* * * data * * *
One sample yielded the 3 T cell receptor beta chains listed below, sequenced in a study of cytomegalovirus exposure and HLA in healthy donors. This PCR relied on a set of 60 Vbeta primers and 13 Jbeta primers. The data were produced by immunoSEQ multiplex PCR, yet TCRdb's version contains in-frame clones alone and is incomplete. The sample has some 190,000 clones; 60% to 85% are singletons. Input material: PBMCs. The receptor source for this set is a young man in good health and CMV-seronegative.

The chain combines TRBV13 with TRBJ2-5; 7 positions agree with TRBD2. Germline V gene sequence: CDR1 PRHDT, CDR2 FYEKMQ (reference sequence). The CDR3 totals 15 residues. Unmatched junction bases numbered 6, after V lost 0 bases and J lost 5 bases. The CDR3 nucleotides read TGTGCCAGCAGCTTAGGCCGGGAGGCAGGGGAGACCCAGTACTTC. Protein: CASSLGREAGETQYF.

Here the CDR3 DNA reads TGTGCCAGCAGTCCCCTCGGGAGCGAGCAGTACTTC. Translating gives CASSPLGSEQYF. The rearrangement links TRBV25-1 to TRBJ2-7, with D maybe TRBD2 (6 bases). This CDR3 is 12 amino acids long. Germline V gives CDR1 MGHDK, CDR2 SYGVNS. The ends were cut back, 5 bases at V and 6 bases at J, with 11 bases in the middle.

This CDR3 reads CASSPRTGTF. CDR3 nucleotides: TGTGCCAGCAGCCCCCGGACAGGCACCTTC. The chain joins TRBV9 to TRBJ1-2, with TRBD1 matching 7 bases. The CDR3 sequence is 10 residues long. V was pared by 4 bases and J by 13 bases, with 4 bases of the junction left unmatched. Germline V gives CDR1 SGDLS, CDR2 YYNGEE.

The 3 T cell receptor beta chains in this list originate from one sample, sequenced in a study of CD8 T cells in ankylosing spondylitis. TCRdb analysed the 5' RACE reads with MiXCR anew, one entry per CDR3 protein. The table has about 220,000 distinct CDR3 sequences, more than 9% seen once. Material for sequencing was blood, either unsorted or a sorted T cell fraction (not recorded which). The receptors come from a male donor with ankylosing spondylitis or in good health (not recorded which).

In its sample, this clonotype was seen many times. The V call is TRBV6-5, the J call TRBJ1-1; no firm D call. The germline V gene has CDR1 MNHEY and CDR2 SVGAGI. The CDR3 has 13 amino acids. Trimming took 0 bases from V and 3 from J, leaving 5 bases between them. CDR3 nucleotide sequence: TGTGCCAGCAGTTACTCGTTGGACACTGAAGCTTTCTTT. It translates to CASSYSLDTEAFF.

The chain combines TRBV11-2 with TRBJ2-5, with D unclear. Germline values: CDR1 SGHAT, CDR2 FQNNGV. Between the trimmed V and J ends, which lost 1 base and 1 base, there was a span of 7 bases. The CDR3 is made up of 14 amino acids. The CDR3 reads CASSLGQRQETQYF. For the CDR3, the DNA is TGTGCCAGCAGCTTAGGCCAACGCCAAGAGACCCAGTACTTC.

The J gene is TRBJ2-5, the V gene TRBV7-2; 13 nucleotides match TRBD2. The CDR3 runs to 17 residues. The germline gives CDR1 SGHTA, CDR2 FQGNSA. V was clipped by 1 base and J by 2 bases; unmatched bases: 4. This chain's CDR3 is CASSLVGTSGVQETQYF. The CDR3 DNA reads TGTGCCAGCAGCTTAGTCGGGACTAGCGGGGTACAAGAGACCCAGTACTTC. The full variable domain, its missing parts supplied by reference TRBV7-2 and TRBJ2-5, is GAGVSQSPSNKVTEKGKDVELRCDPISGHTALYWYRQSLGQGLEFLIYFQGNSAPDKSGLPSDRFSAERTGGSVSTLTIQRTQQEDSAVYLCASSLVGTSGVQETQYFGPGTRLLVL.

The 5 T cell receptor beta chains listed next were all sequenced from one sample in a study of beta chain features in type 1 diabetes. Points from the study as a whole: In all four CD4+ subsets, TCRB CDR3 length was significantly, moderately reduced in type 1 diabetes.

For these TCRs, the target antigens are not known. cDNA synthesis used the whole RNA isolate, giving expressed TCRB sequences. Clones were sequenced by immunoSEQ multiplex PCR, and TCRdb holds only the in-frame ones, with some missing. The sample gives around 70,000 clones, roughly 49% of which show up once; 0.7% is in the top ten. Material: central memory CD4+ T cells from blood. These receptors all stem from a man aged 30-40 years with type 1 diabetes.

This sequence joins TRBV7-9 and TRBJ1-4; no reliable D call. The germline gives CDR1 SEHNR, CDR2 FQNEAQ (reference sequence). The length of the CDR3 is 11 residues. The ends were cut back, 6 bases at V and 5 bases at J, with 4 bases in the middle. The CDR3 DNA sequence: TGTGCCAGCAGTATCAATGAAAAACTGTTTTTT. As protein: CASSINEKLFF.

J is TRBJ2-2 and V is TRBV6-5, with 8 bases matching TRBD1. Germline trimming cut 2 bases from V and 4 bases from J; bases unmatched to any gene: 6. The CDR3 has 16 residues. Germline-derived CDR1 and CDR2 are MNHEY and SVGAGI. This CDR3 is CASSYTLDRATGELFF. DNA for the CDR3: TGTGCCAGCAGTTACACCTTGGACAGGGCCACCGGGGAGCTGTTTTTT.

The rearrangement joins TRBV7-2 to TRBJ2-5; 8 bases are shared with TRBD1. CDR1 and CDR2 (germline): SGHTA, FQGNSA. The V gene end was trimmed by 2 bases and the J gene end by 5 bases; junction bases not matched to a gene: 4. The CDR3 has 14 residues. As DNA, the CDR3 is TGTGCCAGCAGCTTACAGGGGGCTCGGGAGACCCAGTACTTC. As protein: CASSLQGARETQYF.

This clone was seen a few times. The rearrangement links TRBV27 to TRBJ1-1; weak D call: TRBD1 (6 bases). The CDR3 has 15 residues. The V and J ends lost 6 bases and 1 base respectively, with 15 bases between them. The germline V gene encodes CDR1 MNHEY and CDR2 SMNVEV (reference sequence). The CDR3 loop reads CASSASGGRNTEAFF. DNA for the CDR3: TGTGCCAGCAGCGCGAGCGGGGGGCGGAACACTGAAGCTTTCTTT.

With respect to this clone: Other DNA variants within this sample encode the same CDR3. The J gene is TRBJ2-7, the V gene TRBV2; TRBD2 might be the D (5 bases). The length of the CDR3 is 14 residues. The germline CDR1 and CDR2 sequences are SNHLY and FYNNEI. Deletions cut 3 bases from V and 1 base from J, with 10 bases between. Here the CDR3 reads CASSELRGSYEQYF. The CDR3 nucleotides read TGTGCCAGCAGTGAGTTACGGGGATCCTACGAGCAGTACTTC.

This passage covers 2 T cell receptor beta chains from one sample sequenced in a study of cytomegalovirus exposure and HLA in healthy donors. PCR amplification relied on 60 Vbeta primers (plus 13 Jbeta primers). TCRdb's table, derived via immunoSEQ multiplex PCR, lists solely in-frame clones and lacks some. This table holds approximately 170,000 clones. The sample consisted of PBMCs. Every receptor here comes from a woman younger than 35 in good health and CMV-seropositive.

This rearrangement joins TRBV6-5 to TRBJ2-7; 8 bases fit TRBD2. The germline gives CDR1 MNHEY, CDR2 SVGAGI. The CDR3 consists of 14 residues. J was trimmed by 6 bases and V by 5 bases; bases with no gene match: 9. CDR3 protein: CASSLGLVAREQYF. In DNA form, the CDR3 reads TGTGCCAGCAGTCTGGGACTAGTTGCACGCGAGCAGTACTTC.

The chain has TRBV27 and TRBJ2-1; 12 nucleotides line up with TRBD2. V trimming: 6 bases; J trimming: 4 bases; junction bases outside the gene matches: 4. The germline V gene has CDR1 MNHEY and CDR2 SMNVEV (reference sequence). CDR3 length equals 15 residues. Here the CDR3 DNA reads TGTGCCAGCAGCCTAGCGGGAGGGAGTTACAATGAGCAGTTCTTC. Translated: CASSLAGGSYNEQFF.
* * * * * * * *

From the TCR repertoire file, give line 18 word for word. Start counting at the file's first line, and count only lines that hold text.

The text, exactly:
The chain has TRBV27 and TRBJ2-1; 12 nucleotides line up with TRBD2. V trimming: 6 bases; J trimming: 4 bases; junction bases outside the gene matches: 4. The germline V gene has CDR1 MNHEY and CDR2 SMNVEV (reference sequence). CDR3 length equals 15 residues. Here the CDR3 DNA reads TGTGCCAGCAGCCTAGCGGGAGGGAGTTACAATGAGCAGTTCTTC. Translated: CASSLAGGSYNEQFF.